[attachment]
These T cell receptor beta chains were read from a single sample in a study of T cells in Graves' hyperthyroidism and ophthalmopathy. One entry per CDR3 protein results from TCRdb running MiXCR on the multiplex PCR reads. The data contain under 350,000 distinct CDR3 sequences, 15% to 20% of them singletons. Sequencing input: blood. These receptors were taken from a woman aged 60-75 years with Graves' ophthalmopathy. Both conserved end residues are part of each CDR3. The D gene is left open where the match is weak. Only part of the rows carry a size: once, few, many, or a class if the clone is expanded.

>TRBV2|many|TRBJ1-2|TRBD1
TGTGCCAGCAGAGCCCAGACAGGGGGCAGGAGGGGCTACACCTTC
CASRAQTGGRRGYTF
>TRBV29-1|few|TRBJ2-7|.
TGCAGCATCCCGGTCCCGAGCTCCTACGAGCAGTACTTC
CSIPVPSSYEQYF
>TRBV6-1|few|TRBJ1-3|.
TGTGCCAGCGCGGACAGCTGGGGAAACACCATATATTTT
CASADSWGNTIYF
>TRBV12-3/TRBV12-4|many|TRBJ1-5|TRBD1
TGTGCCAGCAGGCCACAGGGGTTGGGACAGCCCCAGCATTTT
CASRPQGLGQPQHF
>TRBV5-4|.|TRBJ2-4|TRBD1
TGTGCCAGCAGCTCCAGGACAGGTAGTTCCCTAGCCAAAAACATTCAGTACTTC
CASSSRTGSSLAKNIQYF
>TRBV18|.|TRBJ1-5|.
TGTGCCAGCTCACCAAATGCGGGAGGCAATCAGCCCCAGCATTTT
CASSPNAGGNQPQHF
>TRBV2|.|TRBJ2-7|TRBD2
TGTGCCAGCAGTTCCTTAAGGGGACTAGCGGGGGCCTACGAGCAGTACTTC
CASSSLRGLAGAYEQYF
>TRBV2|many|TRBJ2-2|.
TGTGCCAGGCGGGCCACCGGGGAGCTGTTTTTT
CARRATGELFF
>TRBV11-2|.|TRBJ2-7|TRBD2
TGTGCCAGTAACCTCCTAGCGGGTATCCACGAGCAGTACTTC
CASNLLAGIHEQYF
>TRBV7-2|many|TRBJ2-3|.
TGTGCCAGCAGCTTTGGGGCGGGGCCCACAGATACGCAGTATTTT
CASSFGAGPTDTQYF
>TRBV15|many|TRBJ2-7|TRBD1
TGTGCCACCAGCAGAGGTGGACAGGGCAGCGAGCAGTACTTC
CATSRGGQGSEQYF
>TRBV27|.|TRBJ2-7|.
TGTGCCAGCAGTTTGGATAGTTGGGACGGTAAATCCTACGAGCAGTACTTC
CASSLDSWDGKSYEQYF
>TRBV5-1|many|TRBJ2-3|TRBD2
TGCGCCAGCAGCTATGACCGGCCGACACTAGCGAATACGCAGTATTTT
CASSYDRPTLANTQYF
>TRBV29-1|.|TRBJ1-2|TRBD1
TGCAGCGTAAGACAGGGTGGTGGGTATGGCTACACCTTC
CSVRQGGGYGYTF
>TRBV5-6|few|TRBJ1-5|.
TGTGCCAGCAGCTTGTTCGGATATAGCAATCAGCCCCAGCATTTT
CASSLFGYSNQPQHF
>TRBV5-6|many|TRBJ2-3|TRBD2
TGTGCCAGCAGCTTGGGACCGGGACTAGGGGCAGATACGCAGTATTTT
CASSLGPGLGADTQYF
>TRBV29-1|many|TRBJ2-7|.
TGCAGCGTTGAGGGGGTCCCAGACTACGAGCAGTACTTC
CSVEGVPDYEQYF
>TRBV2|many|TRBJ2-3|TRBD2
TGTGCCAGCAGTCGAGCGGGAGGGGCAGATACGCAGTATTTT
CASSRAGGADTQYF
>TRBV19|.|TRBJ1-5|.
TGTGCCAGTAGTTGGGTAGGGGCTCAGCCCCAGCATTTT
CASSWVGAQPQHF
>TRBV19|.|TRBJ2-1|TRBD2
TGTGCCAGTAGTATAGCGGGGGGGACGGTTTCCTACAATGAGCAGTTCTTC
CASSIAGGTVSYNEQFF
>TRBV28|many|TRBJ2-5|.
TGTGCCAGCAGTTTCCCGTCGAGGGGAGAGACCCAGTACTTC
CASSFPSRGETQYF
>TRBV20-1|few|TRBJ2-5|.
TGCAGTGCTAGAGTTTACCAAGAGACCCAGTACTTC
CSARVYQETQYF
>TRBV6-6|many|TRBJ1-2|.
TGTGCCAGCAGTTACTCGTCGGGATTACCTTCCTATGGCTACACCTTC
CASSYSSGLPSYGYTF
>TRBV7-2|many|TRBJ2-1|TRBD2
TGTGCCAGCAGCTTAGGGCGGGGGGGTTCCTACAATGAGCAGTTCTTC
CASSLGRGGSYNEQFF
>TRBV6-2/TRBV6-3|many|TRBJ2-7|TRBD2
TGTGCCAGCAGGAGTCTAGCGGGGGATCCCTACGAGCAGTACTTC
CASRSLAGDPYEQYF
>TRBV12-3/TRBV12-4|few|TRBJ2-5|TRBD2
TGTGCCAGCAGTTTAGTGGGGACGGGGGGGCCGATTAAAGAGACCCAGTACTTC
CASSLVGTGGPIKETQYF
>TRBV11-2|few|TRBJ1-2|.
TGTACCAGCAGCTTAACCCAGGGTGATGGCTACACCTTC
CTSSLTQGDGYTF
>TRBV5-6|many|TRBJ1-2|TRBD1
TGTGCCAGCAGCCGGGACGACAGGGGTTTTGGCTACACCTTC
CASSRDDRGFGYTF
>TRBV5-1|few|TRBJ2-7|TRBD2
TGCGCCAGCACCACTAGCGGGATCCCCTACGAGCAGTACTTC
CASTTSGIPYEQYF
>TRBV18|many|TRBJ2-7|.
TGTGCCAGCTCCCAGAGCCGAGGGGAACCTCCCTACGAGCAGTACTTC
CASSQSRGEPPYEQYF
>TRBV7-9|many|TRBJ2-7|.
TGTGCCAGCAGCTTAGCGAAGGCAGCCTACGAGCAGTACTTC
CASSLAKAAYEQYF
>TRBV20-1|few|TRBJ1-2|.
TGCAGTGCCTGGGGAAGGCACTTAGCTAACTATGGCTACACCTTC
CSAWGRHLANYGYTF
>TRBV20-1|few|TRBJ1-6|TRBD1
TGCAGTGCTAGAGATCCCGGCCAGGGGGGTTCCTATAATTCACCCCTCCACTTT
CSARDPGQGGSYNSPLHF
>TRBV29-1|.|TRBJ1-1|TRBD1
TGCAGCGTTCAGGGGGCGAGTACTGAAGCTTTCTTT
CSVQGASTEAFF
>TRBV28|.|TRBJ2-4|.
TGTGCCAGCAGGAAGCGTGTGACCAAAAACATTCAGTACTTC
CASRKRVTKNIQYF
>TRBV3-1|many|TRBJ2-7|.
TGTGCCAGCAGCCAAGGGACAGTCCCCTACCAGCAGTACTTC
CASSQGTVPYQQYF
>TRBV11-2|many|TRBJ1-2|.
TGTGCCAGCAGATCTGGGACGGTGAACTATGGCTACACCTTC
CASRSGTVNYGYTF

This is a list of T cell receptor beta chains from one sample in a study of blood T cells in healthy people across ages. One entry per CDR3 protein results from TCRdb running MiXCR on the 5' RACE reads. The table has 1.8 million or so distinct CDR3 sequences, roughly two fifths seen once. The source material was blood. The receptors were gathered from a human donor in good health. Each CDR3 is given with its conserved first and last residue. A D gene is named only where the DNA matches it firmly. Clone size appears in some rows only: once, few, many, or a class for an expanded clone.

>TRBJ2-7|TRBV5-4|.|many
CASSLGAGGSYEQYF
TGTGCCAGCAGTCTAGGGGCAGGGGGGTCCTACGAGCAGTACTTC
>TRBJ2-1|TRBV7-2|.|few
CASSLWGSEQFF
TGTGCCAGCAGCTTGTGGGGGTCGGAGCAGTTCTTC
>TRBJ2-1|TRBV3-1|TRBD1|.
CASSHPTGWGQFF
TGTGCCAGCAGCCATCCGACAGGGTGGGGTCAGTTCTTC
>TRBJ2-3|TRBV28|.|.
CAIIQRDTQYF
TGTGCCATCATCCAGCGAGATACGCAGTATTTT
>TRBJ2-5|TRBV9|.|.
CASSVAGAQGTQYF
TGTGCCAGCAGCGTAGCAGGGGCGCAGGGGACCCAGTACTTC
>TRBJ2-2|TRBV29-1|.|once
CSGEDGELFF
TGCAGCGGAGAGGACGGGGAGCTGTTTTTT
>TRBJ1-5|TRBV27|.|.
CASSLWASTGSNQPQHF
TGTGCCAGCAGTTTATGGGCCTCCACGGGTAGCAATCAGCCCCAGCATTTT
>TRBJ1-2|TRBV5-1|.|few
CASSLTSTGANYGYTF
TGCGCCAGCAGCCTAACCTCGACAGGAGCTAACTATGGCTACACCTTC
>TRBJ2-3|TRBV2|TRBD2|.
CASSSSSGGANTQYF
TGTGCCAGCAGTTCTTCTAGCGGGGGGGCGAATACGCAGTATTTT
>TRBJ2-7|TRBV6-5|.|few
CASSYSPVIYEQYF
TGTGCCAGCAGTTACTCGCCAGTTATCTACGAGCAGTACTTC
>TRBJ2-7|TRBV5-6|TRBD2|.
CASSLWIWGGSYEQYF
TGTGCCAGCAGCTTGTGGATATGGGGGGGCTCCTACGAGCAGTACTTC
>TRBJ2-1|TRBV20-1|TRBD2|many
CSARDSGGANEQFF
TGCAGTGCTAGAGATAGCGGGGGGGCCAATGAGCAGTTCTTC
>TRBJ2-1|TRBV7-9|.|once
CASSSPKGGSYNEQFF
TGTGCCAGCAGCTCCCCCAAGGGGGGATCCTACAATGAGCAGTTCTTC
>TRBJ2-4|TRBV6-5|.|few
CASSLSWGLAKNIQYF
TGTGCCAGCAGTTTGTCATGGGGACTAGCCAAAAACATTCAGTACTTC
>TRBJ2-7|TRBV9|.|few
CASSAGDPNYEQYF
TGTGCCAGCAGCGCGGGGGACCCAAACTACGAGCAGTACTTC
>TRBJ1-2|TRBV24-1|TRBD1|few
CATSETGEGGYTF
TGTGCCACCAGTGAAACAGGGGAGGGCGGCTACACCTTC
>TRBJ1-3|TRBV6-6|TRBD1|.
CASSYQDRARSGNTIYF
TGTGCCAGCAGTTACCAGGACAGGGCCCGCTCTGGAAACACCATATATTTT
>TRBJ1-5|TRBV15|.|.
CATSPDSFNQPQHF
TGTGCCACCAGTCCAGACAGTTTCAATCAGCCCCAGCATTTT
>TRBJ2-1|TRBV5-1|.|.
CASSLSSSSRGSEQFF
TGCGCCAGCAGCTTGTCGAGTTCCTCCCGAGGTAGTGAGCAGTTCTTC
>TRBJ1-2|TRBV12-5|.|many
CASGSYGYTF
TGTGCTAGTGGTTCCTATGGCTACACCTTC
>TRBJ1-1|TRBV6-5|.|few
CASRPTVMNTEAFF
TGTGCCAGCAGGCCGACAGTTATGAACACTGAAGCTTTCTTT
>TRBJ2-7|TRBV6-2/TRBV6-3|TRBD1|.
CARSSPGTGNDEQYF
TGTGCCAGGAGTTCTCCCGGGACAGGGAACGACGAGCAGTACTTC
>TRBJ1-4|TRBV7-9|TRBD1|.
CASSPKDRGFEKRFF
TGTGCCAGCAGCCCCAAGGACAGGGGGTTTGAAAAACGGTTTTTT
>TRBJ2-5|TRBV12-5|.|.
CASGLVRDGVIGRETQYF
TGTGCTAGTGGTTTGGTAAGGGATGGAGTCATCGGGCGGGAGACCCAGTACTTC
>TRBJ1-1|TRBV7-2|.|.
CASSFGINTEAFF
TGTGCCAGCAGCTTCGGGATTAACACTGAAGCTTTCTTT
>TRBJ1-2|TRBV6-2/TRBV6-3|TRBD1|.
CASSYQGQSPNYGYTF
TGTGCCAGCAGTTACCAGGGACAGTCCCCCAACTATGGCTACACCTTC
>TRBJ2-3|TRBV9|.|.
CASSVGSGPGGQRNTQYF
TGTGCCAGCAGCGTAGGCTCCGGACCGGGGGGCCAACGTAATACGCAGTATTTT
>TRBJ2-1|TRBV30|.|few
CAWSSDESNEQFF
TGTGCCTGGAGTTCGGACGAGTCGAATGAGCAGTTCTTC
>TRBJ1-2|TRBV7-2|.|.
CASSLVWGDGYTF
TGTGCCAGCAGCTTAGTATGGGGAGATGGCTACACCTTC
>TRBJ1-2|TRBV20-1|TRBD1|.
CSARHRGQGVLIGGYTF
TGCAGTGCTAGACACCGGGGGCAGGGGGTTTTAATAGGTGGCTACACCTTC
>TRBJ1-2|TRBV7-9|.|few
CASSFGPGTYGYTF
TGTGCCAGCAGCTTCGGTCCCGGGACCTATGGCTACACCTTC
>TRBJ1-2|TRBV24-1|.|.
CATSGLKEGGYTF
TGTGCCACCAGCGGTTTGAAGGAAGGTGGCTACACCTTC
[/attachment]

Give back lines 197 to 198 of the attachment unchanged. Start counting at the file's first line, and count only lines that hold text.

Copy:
TGTGCCTGGAGTTCGGACGAGTCGAATGAGCAGTTCTTC
>TRBJ1-2|TRBV7-2|.|.